Campaign Against Child-Killer Diseases
10/16/2008 4:28:40 PM -
TO further accelerate efforts in the country to improve maternal health care and reduce childhood killer diseases, another National Integrated campaign has been launched in Accra.
The campaign will focus not only on children below five years but also on breast-feeding mothers who have given birth within the past eight weeks.
The services to be provided include: Polio vaccine for children from birth to five years, vitamin A supplementation for children between the ages of six months and five years, deworming for children from two to five years and vitamin A supplementation for women within eight weeks after delivery.
The Maternal and Child Health Campaign is on the theme: 'Healthy Mothers and Children make a Better Ghana'.
Launching it, the Deputy Minister of Health, Gladys Ashitey said for the country to reduce maternal mortality and childhood diseases, its health workers must implement known and tested interventions.
She explained known and tested interventions to included polio immunisation, food supplementation and prevention against endemic disease's such as malaria.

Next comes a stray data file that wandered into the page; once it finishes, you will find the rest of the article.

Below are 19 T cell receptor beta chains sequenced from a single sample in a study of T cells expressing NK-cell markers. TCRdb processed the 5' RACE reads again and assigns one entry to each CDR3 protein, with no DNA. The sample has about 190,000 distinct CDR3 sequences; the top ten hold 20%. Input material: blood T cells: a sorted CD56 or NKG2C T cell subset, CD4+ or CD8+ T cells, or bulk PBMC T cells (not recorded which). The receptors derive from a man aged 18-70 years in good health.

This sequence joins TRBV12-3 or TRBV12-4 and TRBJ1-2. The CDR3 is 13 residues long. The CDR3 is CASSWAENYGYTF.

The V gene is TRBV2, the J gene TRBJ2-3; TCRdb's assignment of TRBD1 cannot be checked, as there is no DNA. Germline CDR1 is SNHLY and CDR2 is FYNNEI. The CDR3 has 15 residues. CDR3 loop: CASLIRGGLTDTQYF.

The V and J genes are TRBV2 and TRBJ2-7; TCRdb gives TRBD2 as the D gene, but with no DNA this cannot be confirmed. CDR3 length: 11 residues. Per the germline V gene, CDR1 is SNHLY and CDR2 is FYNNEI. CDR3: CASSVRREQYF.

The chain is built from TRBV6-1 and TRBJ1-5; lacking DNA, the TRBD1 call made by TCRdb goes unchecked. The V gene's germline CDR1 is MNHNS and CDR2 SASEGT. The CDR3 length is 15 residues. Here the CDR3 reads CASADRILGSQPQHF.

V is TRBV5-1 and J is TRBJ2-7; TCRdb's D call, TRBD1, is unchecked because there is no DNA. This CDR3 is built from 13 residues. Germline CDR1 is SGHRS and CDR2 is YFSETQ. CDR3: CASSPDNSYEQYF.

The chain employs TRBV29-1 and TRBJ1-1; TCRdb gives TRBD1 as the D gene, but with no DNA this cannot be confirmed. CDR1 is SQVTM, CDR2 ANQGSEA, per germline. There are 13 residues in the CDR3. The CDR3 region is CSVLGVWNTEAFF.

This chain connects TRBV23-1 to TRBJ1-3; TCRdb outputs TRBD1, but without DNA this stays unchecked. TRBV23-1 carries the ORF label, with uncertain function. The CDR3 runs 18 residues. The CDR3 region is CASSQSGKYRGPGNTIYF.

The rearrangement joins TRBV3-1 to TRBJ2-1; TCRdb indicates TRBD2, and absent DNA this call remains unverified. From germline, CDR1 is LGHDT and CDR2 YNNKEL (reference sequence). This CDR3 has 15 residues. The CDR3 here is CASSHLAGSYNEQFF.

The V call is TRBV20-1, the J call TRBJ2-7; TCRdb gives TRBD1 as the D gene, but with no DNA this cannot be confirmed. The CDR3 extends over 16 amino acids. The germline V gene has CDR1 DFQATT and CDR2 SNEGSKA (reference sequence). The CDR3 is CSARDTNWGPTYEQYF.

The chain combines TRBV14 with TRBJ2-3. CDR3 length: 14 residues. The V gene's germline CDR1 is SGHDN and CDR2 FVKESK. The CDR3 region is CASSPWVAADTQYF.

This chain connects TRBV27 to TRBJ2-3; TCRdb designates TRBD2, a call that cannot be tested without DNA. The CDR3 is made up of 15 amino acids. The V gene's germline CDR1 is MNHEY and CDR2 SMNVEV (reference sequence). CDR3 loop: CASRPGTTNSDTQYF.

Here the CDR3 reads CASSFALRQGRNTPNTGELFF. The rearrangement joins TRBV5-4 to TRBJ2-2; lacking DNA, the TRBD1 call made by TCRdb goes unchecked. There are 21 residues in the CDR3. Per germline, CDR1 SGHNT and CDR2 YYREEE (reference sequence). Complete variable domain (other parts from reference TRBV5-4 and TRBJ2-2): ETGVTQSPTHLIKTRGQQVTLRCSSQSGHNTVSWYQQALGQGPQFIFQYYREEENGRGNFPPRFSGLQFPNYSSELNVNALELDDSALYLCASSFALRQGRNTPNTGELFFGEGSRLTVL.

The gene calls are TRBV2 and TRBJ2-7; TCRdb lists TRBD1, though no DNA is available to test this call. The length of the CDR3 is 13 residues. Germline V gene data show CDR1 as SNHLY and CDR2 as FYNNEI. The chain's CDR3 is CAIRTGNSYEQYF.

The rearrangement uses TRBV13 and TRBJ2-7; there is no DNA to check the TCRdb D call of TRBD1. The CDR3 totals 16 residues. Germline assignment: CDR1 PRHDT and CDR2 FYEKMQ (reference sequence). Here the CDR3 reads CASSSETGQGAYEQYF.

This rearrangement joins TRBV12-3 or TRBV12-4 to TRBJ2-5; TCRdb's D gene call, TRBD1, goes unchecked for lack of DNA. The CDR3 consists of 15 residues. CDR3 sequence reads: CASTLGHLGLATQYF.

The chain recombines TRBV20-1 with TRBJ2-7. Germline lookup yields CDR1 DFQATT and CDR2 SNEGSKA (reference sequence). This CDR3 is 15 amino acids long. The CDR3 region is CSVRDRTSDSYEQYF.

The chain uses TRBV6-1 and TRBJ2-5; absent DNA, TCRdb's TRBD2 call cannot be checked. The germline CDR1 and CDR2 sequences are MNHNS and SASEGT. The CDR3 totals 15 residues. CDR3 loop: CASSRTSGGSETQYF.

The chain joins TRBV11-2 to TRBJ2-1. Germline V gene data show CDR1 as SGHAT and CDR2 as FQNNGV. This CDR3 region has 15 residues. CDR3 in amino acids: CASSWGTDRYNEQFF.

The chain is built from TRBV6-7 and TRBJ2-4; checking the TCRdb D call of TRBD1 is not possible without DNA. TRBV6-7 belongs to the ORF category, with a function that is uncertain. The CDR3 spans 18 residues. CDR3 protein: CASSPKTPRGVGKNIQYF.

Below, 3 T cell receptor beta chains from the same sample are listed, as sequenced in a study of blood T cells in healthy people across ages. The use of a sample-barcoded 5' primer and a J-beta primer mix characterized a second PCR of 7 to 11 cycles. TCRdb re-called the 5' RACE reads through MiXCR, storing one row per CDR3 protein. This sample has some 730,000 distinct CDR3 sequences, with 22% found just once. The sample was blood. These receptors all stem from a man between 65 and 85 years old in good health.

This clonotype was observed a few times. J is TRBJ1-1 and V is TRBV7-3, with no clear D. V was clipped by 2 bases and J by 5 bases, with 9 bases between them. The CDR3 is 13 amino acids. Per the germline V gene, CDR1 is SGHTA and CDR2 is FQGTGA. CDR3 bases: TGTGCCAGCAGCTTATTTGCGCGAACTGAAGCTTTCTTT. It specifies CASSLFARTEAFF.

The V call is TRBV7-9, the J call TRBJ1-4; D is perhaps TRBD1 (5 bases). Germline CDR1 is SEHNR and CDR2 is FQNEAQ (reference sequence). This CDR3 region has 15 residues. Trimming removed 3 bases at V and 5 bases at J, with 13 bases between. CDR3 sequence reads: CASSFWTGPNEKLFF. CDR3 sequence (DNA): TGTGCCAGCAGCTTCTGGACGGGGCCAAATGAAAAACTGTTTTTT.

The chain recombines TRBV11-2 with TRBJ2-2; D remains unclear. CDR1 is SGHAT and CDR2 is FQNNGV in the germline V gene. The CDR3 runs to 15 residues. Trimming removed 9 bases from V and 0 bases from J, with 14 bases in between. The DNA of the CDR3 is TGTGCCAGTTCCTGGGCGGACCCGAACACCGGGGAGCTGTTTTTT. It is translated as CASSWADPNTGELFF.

'It is important for us as a nation to realise that even though we have and continue to invest in recamping our health systems, we still have a long way to go to make it respond to the needs of every family living in Ghana', Mrs Ashitey said.
She noted that campaigns such as maternal and child health, only serve to overcome some of the inherent challenges and obstacles that make it difficult for health personnel to reach out to those who for one reason or the other are not able to take up services within the routine system.
'It is for this reason that the Ministry of Health views these annual campaigns as key strategies for improving access to basic health services', Mrs Ashitey stated.
The Deputy Minister called on Ghanaians to collectively involve themselves in the fight against childhood diseases and maternal mortality, saying 'the task of reducing deaths among children and pregnant women is not limited to health workers alone but to all of us'.
'It is important for us to see these campaigns not as events but a well thought out process of increasing access and improving our chances of meeting the MDGs come 2015', she said.
Dr Yasmin Ali Haque, UNICEF representative to Ghana, observed that inadequate access to basic health services continues to pose challenges to the survival of the Ghanaian mother and child.
According to her, recent estimates suggested a stagnating trend of under-five mortality rate and a deteriorating maternal mortality ratio.
She said the campaign forms part of effort to complement the existing strategies towards the achievement of Millennium Development Goal four and five (MDG4&5).